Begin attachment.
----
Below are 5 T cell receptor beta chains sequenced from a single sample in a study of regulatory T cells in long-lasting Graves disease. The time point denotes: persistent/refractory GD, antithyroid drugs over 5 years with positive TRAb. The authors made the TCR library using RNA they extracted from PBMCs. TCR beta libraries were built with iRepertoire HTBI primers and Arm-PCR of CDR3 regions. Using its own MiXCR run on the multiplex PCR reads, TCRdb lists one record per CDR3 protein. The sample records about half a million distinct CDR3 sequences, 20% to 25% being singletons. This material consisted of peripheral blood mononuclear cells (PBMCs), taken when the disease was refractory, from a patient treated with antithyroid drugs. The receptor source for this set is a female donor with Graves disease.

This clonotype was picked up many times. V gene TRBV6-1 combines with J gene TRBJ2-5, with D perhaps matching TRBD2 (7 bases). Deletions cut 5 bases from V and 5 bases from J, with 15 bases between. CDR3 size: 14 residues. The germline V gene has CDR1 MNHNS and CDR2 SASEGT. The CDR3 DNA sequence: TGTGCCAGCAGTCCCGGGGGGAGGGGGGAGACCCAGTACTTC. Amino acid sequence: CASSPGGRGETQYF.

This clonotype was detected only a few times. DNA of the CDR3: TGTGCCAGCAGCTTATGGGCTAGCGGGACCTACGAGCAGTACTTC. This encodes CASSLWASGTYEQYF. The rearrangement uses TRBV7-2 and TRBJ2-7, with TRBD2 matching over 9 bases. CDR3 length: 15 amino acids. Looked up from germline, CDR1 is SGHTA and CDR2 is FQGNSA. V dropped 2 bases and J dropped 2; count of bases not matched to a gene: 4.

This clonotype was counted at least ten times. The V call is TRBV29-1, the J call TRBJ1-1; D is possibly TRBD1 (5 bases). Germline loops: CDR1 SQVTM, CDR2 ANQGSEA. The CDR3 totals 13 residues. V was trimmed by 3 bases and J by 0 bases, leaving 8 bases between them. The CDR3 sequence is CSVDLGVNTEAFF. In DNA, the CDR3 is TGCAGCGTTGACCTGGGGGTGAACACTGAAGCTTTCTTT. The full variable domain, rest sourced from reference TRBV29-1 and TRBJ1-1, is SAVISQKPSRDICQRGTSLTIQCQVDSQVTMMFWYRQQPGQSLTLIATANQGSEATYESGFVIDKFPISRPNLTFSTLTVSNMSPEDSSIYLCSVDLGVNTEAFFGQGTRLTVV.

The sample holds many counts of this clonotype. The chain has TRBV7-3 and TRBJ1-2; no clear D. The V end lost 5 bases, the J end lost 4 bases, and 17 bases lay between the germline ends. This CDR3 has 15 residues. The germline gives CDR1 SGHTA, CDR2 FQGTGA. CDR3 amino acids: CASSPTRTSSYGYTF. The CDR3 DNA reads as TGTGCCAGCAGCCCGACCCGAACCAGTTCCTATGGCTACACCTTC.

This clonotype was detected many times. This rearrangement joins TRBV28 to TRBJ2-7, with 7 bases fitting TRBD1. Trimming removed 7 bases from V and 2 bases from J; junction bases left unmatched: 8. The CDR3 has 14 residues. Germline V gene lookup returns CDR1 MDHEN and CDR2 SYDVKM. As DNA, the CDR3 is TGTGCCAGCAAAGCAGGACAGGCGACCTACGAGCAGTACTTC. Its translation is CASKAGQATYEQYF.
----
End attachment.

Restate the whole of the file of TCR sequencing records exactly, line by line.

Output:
Below are 5 T cell receptor beta chains sequenced from a single sample in a study of regulatory T cells in long-lasting Graves disease. The time point denotes: persistent/refractory GD, antithyroid drugs over 5 years with positive TRAb. The authors made the TCR library using RNA they extracted from PBMCs. TCR beta libraries were built with iRepertoire HTBI primers and Arm-PCR of CDR3 regions. Using its own MiXCR run on the multiplex PCR reads, TCRdb lists one record per CDR3 protein. The sample records about half a million distinct CDR3 sequences, 20% to 25% being singletons. This material consisted of peripheral blood mononuclear cells (PBMCs), taken when the disease was refractory, from a patient treated with antithyroid drugs. The receptor source for this set is a female donor with Graves disease.

This clonotype was picked up many times. V gene TRBV6-1 combines with J gene TRBJ2-5, with D perhaps matching TRBD2 (7 bases). Deletions cut 5 bases from V and 5 bases from J, with 15 bases between. CDR3 size: 14 residues. The germline V gene has CDR1 MNHNS and CDR2 SASEGT. The CDR3 DNA sequence: TGTGCCAGCAGTCCCGGGGGGAGGGGGGAGACCCAGTACTTC. Amino acid sequence: CASSPGGRGETQYF.

This clonotype was detected only a few times. DNA of the CDR3: TGTGCCAGCAGCTTATGGGCTAGCGGGACCTACGAGCAGTACTTC. This encodes CASSLWASGTYEQYF. The rearrangement uses TRBV7-2 and TRBJ2-7, with TRBD2 matching over 9 bases. CDR3 length: 15 amino acids. Looked up from germline, CDR1 is SGHTA and CDR2 is FQGNSA. V dropped 2 bases and J dropped 2; count of bases not matched to a gene: 4.

This clonotype was counted at least ten times. The V call is TRBV29-1, the J call TRBJ1-1; D is possibly TRBD1 (5 bases). Germline loops: CDR1 SQVTM, CDR2 ANQGSEA. The CDR3 totals 13 residues. V was trimmed by 3 bases and J by 0 bases, leaving 8 bases between them. The CDR3 sequence is CSVDLGVNTEAFF. In DNA, the CDR3 is TGCAGCGTTGACCTGGGGGTGAACACTGAAGCTTTCTTT. The full variable domain, rest sourced from reference TRBV29-1 and TRBJ1-1, is SAVISQKPSRDICQRGTSLTIQCQVDSQVTMMFWYRQQPGQSLTLIATANQGSEATYESGFVIDKFPISRPNLTFSTLTVSNMSPEDSSIYLCSVDLGVNTEAFFGQGTRLTVV.

The sample holds many counts of this clonotype. The chain has TRBV7-3 and TRBJ1-2; no clear D. The V end lost 5 bases, the J end lost 4 bases, and 17 bases lay between the germline ends. This CDR3 has 15 residues. The germline gives CDR1 SGHTA, CDR2 FQGTGA. CDR3 amino acids: CASSPTRTSSYGYTF. The CDR3 DNA reads as TGTGCCAGCAGCCCGACCCGAACCAGTTCCTATGGCTACACCTTC.

This clonotype was detected many times. This rearrangement joins TRBV28 to TRBJ2-7, with 7 bases fitting TRBD1. Trimming removed 7 bases from V and 2 bases from J; junction bases left unmatched: 8. The CDR3 has 14 residues. Germline V gene lookup returns CDR1 MDHEN and CDR2 SYDVKM. As DNA, the CDR3 is TGTGCCAGCAAAGCAGGACAGGCGACCTACGAGCAGTACTTC. Its translation is CASKAGQATYEQYF.